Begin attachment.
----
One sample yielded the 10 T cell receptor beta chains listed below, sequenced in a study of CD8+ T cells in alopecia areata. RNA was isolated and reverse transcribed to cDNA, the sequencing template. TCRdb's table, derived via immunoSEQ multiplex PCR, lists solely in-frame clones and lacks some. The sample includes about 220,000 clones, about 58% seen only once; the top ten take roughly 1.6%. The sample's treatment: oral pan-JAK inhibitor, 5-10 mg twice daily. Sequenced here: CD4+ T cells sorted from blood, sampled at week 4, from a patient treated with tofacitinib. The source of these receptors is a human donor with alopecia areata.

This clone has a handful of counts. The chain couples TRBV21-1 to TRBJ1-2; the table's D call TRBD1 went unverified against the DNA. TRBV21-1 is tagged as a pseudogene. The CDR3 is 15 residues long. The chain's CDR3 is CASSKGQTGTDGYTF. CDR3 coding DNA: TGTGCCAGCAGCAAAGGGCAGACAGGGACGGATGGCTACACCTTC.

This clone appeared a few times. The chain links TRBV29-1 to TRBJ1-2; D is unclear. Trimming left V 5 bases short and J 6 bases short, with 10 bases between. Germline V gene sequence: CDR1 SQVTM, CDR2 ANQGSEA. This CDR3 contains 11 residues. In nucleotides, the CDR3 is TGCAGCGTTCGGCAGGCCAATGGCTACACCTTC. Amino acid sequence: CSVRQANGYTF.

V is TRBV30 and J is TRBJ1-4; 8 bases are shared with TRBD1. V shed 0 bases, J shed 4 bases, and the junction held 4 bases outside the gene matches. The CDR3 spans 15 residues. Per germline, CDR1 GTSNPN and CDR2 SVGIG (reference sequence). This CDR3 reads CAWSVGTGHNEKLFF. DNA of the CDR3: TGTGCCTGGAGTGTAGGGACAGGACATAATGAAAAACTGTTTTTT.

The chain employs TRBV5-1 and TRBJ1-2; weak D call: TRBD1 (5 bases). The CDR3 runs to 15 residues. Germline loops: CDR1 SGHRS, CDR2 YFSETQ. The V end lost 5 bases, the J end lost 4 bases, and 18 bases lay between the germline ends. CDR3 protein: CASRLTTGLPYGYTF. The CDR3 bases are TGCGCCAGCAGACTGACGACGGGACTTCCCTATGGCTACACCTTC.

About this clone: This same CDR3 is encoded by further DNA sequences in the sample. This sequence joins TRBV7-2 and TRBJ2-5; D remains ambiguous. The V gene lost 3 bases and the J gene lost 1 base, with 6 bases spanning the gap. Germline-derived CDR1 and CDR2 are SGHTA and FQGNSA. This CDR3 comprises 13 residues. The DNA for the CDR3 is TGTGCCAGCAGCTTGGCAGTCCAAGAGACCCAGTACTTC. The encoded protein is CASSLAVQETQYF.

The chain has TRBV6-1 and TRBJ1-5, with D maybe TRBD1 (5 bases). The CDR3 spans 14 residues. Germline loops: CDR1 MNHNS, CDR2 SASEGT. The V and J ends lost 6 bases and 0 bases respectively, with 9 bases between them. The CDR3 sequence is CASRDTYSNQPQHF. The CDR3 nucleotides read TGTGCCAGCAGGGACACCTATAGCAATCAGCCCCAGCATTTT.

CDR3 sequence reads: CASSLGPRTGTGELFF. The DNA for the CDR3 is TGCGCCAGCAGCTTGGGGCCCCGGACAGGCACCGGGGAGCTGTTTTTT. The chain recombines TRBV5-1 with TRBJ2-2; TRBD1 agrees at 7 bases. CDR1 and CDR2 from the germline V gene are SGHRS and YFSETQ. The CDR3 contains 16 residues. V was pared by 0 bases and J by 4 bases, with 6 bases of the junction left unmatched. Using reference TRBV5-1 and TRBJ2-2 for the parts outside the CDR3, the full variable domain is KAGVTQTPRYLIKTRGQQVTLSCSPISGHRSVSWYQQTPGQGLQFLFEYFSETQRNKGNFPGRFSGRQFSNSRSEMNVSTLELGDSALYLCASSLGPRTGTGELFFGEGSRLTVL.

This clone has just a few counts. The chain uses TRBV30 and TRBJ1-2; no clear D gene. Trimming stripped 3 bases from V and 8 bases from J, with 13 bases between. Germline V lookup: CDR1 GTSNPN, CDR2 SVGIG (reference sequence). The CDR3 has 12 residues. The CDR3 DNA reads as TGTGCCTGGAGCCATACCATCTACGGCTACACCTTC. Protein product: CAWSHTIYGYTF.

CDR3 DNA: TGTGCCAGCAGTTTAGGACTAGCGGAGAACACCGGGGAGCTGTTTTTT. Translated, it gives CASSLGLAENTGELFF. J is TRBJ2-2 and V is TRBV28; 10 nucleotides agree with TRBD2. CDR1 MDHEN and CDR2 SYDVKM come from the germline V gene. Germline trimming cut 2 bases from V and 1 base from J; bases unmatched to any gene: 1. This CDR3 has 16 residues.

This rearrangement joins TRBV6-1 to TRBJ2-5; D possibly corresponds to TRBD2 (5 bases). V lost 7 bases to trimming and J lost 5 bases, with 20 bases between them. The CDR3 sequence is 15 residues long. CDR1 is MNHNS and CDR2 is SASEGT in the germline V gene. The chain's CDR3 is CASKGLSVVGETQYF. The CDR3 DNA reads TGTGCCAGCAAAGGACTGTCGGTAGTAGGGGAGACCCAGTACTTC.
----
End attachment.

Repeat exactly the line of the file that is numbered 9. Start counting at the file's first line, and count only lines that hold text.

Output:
This clone has just a few counts. The chain uses TRBV30 and TRBJ1-2; no clear D gene. Trimming stripped 3 bases from V and 8 bases from J, with 13 bases between. Germline V lookup: CDR1 GTSNPN, CDR2 SVGIG (reference sequence). The CDR3 has 12 residues. The CDR3 DNA reads as TGTGCCTGGAGCCATACCATCTACGGCTACACCTTC. Protein product: CAWSHTIYGYTF.